domingo, 31 de octubre de 2010

Breast Cancer Surgery Trend Changes Since the Intr... [Ann Surg Oncol. 2010] - PubMed result

Ann Surg Oncol. 2010 Oct 23. [Epub ahead of print]
Breast Cancer Surgery Trend Changes Since the Introduction of BRCA1/2 Mutation Screening: A Retrospective Cohort Analysis of 158 Mutation Carriers Treated at a Single Institution.

Mislowsky A, Domchek S, Stroede C, Bergey MR, Sonnad SS, Wu L, Tchou J.

Abramson Cancer Center, University of Pennsylvania, Philadelphia, PA, USA.

BACKGROUND: Bilateral mastectomy in women diagnosed with unilateral breast cancer is on the rise in the USA. One contributing factor is increased awareness of contralateral breast cancer risk. Positive testing for deleterious mutation in BRCA1/2 is a concrete measure of this contributing factor. We hypothesize that breast cancer surgery trend change is temporally associated with the introduction of BRCA1/2 genetic testing around 1996.

METHODS: Our study cohort included 158 BRCA1 or BRCA2 mutation carriers diagnosed with unilateral breast cancer between 1963 and 2009. Mutation carriers with ovarian cancer or bilateral breast cancer were excluded. Breast surgery and breast reconstruction surgery trends were analyzed according to year of breast cancer diagnosis or when bilateral mastectomy was performed, respectively.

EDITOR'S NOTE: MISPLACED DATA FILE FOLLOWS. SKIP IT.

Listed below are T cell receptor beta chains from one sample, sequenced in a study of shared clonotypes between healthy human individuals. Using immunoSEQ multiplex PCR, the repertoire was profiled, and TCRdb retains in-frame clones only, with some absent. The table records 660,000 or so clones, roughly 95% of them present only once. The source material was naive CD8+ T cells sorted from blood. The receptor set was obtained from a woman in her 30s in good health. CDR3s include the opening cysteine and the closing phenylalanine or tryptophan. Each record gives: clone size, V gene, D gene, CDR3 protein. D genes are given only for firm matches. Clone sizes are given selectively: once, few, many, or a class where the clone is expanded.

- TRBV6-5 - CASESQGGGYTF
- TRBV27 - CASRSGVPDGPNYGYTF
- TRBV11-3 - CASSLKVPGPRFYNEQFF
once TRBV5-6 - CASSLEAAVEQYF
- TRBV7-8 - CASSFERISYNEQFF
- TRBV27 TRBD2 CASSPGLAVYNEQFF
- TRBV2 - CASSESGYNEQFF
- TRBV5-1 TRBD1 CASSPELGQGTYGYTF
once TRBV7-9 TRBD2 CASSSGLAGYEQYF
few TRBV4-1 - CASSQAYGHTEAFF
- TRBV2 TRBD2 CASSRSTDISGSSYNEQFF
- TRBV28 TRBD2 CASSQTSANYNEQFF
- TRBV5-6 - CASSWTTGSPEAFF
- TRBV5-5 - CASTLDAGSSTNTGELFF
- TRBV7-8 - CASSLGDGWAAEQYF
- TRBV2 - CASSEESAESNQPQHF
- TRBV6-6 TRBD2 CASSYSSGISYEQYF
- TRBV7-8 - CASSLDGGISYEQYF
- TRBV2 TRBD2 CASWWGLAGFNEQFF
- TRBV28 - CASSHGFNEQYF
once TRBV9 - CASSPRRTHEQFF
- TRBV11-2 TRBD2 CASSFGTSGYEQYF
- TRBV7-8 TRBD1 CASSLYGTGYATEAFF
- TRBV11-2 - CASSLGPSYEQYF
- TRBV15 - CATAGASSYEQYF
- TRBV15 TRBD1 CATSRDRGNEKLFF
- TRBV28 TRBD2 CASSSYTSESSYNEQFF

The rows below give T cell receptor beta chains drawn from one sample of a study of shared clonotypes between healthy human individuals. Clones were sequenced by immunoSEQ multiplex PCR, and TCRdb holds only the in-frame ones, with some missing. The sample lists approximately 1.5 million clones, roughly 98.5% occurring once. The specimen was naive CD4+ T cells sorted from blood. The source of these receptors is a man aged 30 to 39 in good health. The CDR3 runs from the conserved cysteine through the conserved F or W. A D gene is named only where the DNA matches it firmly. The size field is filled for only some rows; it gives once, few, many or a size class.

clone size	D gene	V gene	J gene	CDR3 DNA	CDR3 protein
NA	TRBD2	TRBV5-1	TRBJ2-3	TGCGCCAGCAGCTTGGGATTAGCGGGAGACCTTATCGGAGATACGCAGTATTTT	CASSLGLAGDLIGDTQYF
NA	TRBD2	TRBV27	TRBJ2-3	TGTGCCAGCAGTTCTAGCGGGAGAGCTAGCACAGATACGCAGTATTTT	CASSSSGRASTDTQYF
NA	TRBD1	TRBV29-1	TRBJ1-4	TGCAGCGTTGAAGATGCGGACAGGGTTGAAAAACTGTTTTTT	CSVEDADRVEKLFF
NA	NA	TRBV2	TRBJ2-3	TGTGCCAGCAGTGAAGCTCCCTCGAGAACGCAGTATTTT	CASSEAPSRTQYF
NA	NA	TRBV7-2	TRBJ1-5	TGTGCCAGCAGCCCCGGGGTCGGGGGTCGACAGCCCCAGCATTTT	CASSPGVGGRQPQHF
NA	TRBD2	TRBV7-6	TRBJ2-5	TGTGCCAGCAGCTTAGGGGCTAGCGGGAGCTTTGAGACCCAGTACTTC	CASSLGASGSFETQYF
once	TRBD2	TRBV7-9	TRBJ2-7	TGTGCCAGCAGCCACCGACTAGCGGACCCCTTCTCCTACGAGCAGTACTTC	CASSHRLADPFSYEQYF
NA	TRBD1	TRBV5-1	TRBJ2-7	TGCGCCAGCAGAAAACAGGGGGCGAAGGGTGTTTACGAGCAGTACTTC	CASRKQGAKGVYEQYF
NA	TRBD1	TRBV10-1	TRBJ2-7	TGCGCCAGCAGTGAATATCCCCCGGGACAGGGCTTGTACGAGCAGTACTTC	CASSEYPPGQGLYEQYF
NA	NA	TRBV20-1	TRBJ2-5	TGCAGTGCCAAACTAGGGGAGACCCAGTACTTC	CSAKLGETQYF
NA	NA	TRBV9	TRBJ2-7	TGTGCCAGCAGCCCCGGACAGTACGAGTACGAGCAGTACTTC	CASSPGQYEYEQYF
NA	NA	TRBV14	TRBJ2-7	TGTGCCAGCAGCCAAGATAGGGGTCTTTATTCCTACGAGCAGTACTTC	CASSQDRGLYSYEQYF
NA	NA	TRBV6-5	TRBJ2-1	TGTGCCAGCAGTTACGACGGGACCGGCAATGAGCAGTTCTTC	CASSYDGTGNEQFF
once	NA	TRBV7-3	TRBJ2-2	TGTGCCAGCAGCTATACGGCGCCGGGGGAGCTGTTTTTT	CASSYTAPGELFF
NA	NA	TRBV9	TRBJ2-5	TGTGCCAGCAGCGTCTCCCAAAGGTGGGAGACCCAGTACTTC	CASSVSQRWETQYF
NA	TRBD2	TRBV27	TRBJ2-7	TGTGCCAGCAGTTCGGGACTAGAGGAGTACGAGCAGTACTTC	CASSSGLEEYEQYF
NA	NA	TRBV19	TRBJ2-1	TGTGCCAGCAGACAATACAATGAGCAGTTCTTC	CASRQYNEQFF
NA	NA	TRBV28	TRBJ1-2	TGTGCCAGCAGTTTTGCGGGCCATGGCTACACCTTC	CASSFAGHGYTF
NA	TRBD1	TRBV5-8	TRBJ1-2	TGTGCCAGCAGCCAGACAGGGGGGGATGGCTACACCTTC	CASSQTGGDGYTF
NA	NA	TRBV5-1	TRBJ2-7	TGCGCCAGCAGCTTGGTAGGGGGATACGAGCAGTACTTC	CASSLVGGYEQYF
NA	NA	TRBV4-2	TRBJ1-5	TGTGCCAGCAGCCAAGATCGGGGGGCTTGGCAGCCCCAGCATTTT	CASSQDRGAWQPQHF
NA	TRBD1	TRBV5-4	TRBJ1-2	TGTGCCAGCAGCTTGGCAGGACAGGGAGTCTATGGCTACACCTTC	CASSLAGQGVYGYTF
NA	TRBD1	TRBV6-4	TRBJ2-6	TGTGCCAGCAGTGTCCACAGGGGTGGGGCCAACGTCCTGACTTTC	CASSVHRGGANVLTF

RESULTS: Surgery trends changed significantly over time. We observed a significant drop in the rate of unilateral mastectomy (P < 0.001) after the period 1996-2000, and the rate of bilateral mastectomy appears to be on the rise, up to 30.3% between 2006 and 2009. Breast reconstruction trends also changed significantly over time, with a significant rise in the rate of free flap reconstruction to 58.8% between 2006 and 2009.

CONCLUSIONS: Our results demonstrated a significant decrease in unilateral mastectomy with a rise in bilateral mastectomy after the period 1996-2000, a period which encompassed the year when genetic testing of the two BRCA1/2 genes became commercially available, hence supporting our hypothesis.

PMID: 20972632 [PubMed - as supplied by publisher]
Breast Cancer Surgery Trend Changes Since the Intr... [Ann Surg Oncol. 2010] - PubMed result

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